Friday, October 5, 2012

So before we have sex you should know...

The Supreme Court in Canada just ruled that someone with HIV can potentially be prosecuted for aggravated sexual assault if they have sex without informing their partner of the condition.  This is even true if they use a condom, and is only mitigated if they carry a low viral load.  Advocacy groups for those with HIV/AIDS are opposed to this and feel that as long as a condom is used no disclosure needs to occur.  Normally when these sorts of issues come up I have a quick and easy answer but this one really has me stumped - should anybody with HIV be allowed to keep their condition secret if a condom is used?

Obviously giving somebody else HIV is really, really bad.  Even exposing them to significant risk of contracting HIV is a terrible thing to do and I agree that it should be considered a crime.  It is easy to say that everyone with any sexually transmittable disease should disclose that before they have sex; this would solve the problem of liability and severely dampen the problem of actual transmission.  The trouble is that if you have HIV and tell somebody that before sex you run a very large risk of them bugging out on you.  That particular conversation is not one I want to be a part of on either end.  Not only that, but we know that people don't disclose their risks on a regular basis.  A huge percentage of the population (estimates vary from 20% to 80%) has one or the other of the herpes varieties which would suggest that the great majority of sexual encounters should have a disease disclosure ahead of time... and that certainly isn't true.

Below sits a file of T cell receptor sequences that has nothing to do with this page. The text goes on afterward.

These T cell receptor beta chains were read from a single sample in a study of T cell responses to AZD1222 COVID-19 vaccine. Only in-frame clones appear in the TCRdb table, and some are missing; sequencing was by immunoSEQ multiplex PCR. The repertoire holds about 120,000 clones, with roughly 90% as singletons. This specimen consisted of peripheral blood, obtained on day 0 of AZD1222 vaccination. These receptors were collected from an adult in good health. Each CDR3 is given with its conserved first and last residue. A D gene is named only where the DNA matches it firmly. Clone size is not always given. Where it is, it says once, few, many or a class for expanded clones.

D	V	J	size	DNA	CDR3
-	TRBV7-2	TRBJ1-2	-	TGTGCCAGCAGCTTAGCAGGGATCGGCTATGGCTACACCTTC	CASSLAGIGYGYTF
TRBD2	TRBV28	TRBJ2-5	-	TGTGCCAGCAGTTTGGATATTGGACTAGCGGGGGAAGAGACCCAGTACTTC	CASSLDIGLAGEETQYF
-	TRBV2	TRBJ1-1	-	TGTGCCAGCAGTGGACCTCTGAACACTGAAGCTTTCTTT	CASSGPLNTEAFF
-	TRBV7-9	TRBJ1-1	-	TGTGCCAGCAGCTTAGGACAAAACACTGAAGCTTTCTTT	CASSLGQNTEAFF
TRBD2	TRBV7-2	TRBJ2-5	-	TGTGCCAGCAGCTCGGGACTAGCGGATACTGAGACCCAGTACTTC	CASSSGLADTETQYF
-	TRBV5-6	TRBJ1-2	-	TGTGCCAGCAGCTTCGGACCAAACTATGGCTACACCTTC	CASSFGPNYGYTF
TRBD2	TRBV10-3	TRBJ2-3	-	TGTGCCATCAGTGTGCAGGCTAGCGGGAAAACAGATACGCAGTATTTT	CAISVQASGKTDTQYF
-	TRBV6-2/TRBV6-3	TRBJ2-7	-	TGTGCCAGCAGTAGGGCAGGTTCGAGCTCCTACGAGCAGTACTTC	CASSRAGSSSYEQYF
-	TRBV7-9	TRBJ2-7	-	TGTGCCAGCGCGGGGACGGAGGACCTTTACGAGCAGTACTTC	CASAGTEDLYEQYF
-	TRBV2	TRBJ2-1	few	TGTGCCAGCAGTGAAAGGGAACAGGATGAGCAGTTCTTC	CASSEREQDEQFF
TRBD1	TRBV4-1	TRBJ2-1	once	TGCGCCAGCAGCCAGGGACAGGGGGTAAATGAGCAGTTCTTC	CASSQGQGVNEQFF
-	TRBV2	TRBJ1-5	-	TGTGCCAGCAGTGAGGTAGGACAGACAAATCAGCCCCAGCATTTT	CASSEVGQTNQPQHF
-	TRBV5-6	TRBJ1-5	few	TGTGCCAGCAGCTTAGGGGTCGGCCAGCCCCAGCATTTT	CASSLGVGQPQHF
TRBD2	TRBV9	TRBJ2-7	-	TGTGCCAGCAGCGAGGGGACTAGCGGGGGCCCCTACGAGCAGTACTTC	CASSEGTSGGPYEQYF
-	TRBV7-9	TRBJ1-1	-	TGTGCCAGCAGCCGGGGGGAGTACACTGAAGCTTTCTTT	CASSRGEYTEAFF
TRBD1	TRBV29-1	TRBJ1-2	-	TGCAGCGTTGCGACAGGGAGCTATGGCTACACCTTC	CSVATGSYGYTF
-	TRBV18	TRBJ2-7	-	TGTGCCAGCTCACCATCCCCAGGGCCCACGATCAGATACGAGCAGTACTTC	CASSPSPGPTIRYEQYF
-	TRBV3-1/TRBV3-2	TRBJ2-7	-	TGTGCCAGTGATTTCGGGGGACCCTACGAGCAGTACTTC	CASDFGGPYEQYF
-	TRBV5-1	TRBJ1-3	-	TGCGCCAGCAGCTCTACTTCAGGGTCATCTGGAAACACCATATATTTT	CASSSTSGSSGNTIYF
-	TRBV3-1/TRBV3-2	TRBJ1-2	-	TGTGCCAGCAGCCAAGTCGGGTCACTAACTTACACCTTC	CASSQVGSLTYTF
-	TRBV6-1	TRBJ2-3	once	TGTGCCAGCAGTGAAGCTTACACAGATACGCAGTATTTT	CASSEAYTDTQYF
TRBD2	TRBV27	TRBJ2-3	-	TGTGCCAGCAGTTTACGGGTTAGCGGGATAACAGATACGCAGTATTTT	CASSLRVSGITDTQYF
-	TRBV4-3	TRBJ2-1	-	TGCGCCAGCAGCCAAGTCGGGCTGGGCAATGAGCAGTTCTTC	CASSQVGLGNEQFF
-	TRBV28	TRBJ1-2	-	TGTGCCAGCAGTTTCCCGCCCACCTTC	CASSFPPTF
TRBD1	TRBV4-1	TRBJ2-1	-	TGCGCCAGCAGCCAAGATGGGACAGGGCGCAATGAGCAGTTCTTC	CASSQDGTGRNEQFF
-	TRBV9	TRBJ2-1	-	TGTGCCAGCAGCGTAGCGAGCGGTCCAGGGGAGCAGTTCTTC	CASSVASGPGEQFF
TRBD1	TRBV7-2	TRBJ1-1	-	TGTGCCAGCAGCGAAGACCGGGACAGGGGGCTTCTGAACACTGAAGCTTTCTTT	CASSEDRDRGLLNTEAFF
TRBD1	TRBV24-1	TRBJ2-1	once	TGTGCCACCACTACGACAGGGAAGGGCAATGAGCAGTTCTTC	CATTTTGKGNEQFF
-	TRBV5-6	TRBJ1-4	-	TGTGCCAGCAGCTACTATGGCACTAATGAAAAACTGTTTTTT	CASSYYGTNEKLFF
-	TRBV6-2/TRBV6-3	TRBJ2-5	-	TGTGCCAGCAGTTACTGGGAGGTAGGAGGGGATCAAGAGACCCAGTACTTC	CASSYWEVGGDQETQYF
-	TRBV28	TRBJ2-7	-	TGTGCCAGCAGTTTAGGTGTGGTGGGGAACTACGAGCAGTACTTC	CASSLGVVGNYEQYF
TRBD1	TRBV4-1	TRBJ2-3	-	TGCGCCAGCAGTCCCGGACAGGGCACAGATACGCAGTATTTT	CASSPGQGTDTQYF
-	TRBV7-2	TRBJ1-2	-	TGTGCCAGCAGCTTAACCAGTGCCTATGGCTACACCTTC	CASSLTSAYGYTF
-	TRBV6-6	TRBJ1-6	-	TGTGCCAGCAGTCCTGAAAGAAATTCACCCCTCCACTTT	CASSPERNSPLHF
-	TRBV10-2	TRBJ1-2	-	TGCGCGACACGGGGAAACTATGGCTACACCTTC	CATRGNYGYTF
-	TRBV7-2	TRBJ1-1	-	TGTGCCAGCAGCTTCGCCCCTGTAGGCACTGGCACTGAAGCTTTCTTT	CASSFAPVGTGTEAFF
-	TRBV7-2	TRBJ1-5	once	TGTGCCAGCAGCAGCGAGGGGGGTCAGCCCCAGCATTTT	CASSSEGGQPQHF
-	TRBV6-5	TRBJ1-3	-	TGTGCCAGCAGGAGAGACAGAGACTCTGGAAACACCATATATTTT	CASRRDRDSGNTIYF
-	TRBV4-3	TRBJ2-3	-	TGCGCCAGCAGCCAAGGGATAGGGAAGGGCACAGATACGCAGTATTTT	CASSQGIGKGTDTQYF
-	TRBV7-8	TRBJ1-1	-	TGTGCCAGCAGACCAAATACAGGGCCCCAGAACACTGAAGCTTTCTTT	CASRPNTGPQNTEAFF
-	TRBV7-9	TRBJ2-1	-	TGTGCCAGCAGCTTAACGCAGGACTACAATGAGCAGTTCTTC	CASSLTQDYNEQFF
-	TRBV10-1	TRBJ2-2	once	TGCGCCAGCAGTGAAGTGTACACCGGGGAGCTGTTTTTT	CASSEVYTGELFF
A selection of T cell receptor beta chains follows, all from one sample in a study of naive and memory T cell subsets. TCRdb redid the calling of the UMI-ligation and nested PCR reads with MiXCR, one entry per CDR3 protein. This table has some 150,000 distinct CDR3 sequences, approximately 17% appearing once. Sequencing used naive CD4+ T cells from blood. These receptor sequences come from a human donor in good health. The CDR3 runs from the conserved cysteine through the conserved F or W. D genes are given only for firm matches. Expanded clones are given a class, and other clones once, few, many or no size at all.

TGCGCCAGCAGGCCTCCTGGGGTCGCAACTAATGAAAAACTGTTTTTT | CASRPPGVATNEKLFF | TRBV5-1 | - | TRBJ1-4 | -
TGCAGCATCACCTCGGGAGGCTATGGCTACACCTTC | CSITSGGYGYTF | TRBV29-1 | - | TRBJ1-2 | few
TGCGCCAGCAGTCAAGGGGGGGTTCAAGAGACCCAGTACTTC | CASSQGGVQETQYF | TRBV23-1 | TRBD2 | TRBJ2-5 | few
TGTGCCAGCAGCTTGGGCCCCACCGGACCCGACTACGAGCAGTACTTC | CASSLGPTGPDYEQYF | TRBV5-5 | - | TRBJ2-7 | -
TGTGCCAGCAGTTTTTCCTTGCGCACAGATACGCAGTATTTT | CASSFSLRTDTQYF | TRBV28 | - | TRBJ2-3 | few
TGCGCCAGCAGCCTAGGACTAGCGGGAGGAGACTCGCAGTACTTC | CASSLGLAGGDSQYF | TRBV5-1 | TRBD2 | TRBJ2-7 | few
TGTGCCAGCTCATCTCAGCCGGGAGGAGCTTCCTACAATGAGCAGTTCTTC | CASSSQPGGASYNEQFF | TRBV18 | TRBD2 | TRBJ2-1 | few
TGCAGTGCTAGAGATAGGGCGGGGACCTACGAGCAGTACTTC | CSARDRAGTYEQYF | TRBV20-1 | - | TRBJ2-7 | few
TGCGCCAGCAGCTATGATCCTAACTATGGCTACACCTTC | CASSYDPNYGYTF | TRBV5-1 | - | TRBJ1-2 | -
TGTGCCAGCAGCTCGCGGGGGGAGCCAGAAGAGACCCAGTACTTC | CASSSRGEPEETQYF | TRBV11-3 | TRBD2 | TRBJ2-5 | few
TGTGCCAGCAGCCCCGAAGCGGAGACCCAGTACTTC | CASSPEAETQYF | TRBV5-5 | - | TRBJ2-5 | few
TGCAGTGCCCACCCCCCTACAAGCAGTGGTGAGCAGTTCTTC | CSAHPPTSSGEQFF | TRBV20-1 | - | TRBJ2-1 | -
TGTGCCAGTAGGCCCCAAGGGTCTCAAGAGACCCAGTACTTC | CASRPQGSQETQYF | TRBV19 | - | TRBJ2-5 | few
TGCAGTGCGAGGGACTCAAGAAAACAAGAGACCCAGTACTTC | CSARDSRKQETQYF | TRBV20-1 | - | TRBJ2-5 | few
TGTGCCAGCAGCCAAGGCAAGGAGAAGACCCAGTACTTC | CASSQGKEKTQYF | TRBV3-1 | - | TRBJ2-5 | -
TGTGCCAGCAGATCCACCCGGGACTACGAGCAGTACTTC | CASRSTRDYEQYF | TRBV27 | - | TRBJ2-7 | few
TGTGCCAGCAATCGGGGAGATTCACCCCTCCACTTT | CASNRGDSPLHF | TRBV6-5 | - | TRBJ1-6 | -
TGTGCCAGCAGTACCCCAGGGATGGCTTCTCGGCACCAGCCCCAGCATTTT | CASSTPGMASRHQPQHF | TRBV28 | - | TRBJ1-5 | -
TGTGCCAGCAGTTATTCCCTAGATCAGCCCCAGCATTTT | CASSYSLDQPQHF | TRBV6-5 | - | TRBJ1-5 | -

So when we know that the population at large does not disclose having an STD before sex and we do not criminalize that activity.  Obviously transmitting herpes is much less important than HIV, particularly since your partner has a pretty high chance of having herpes already, but it is still a bad thing to do.  Occasionally I imagine what dating would be like and the line "So, I do get cold sores now and again, so I have herpes, but I don't have any now, which means the chance of transmission is quite low... wanna get freaky?" doesn't exactly fit well in the imaginary sex scene.

If I am not likely to utter that line myself (despite the fact that it is true) then can I really conscience imprisoning somebody for doing what amounts to the same thing?  On the other hand, having sex regularly with new people is not a right I think we need to protect and people should know what risks they are running when they have sex with someone.  I toss this around in my head back and forth and I just can't find an answer.  Somebody has to draw a line in the sand and usually I would be happy to make that decision but in this case I am pretty much content that someone else has to make the call.

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